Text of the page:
• A company in California advertised for a mechanical/electromechanical technologist with hands-on experience with complex mechanical components and systems. This position requires the minimum of a two-year degree or five years' experience.
  • An Atlanta, Georgia, company is seeking a candidate for a long-term position with minimal direction. This position requires analyzing and repairing mechanical and electrical systems. A minimum of 2-5 years of relevant work experience is required.
  • An institution in Washington, D.C., advertised for a mechanical engineering technician to install, test and troubleshoot major integrated mechanical and electrical systems. This position requires coordination with other projects or groups. Relevant experience is required.

How to Stand Out in the Field

There are certain qualities that employers may be looking for when hiring a mechanical technologist. Technologists should be able to follow directions since they will be creating sketches and layouts based on the instructions from mechanical engineers. Employers may request applicants who have an eye for detail since technologists must take accurate measurements and be well-organized.

Alternate Career Paths

Mechanical Drafter

If you would rather work on the drafting end of machine technology, you might consider becoming a mechanical drafter. These individuals create technical drawings and plans using computer-aided design and drafting (CADD) software. In order to become a drafter, individuals should have either an associate's or bachelor's degree in drafting technology, depending on the employer and the specialization. The BLS reports that employment opportunities for mechanical drafters were expected to increase 11% from 2010-2020. In May 2011, the BLS indicated that the median annual salary for these professionals was $49,000.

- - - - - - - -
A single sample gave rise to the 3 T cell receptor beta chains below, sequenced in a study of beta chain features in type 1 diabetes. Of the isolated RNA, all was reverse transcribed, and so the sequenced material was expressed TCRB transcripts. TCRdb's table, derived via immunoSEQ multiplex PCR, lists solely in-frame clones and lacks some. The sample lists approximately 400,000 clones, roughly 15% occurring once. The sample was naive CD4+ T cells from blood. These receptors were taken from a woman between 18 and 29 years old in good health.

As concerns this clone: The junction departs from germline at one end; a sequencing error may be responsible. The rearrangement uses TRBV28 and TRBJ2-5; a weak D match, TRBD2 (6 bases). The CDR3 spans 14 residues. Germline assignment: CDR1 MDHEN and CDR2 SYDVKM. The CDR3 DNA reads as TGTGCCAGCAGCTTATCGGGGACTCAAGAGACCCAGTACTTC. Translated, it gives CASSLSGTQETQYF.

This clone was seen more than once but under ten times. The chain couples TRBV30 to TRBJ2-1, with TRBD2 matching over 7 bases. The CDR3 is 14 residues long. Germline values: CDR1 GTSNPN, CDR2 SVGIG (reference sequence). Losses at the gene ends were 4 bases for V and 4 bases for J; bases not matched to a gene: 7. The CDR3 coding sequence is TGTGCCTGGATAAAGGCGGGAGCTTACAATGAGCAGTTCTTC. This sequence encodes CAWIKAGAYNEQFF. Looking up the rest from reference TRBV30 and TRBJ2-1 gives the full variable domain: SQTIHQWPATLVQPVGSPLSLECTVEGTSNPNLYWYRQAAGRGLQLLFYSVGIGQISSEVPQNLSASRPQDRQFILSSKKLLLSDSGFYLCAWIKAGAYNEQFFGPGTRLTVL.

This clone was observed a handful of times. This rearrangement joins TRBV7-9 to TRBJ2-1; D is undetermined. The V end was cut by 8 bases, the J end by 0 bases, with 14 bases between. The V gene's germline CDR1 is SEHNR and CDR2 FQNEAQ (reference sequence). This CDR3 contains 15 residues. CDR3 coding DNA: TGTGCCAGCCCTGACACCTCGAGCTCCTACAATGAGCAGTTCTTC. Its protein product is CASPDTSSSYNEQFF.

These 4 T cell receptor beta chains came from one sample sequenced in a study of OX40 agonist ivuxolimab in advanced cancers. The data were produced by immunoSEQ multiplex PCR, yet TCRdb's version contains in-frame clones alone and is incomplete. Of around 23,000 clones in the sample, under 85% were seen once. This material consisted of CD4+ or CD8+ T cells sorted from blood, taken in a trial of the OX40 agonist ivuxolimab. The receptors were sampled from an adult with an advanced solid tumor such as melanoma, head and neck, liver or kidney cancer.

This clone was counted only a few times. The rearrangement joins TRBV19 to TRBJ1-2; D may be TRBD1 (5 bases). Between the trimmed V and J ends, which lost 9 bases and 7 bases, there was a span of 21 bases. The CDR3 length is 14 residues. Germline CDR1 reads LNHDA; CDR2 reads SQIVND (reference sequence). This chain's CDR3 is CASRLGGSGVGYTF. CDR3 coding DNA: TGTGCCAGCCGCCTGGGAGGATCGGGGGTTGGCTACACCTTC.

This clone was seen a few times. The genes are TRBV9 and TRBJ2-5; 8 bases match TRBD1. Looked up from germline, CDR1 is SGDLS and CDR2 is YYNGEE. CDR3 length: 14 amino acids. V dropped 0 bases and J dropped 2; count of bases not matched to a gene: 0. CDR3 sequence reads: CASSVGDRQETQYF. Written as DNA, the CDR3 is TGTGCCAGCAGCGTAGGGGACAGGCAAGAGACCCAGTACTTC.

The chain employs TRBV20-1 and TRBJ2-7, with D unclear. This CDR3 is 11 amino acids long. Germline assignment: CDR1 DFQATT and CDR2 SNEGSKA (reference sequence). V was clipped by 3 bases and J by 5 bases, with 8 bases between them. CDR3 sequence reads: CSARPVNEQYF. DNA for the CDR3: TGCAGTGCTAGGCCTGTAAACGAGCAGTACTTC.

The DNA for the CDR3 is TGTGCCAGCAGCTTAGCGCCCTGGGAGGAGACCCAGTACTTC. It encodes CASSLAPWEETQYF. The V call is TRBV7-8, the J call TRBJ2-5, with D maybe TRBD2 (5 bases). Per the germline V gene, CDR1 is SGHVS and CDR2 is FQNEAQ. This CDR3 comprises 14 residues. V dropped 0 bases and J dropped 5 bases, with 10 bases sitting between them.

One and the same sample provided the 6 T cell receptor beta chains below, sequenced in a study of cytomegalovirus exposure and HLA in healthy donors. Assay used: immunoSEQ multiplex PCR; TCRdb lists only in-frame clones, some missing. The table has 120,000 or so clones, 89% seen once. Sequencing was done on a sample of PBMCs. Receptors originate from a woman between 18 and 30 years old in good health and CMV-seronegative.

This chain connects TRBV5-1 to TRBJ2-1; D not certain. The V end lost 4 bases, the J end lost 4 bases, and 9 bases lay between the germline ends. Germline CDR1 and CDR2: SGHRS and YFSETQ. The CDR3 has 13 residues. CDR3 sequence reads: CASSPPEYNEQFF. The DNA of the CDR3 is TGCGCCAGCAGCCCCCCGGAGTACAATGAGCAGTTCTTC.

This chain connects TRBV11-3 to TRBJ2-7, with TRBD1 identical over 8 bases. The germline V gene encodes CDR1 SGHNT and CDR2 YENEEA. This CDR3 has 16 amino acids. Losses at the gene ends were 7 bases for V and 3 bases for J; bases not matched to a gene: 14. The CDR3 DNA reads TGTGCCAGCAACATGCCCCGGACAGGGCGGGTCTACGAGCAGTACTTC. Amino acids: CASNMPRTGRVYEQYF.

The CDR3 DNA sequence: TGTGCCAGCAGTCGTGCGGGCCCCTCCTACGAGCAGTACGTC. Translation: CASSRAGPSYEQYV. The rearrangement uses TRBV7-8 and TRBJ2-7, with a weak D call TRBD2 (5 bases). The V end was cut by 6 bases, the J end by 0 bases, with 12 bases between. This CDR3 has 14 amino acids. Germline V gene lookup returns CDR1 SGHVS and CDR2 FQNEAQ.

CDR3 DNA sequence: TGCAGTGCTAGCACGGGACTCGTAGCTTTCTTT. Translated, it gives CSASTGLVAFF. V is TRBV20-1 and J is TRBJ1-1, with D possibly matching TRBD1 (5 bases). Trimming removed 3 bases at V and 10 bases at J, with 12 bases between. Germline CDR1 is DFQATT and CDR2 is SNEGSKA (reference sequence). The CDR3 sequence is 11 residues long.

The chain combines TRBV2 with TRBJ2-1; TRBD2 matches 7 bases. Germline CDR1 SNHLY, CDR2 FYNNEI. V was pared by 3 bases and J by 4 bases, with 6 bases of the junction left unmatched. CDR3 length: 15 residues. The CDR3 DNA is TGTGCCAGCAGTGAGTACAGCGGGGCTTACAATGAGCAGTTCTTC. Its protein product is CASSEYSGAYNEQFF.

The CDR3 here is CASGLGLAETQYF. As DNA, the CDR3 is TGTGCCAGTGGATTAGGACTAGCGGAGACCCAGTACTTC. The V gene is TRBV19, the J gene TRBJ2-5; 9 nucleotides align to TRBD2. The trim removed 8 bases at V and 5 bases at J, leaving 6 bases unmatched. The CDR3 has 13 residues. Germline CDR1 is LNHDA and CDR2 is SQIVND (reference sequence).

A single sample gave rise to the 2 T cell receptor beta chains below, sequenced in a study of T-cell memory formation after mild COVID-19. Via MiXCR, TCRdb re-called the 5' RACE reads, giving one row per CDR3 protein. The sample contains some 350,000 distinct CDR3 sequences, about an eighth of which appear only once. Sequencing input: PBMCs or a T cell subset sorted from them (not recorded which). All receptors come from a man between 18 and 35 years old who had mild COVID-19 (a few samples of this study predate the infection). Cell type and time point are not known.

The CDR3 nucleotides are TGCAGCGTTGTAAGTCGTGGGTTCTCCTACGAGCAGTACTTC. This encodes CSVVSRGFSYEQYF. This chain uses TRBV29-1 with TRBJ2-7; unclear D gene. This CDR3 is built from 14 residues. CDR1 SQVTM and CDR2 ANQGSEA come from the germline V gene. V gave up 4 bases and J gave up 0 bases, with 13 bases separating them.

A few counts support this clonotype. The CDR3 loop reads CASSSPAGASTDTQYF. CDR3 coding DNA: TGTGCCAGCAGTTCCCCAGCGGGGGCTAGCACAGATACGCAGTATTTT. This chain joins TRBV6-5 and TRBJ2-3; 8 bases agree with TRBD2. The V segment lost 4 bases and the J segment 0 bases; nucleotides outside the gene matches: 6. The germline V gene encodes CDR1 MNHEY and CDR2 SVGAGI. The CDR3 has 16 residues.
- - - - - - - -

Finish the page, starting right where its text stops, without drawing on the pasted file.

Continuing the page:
Industrial Engineering Technologist

If you would rather work with human factors and production efficiency, you might consider becoming an industrial engineering technician. These professionals ensure that resources, such as personnel, materials and machines in factories, are being utilized in an efficient and cost-effective manner. Industrial engineering technologists also illustrate workflow, material use and the layout of the floor. Individuals interested in this career should have either a certificate or Associate of Applied Science in Industrial Engineering Technology. Associate's degree programs may teach students about expository writing, industrial safety, technical accounting and economics. In 2012, the Occupational Information Network (O*Net Online) reported that industrial engineering technologists earned a median annual salary of $59,000.

Electrical Engineering Technologist

If you would rather work with electricity, you might consider becoming an electrical engineering technologist. These professionals may focus on electro-mechanics, computer-integrated manufacturing and industrial maintenance. The job duties of an electrical engineering technologist consist of reading blueprints and schematics in order to assemble machines and equipment, repair machinery and using soldering equipment to install hardware. In 2012, O*Net Online indicated that electrical engineering technologists earned a median annual wage of $59,000.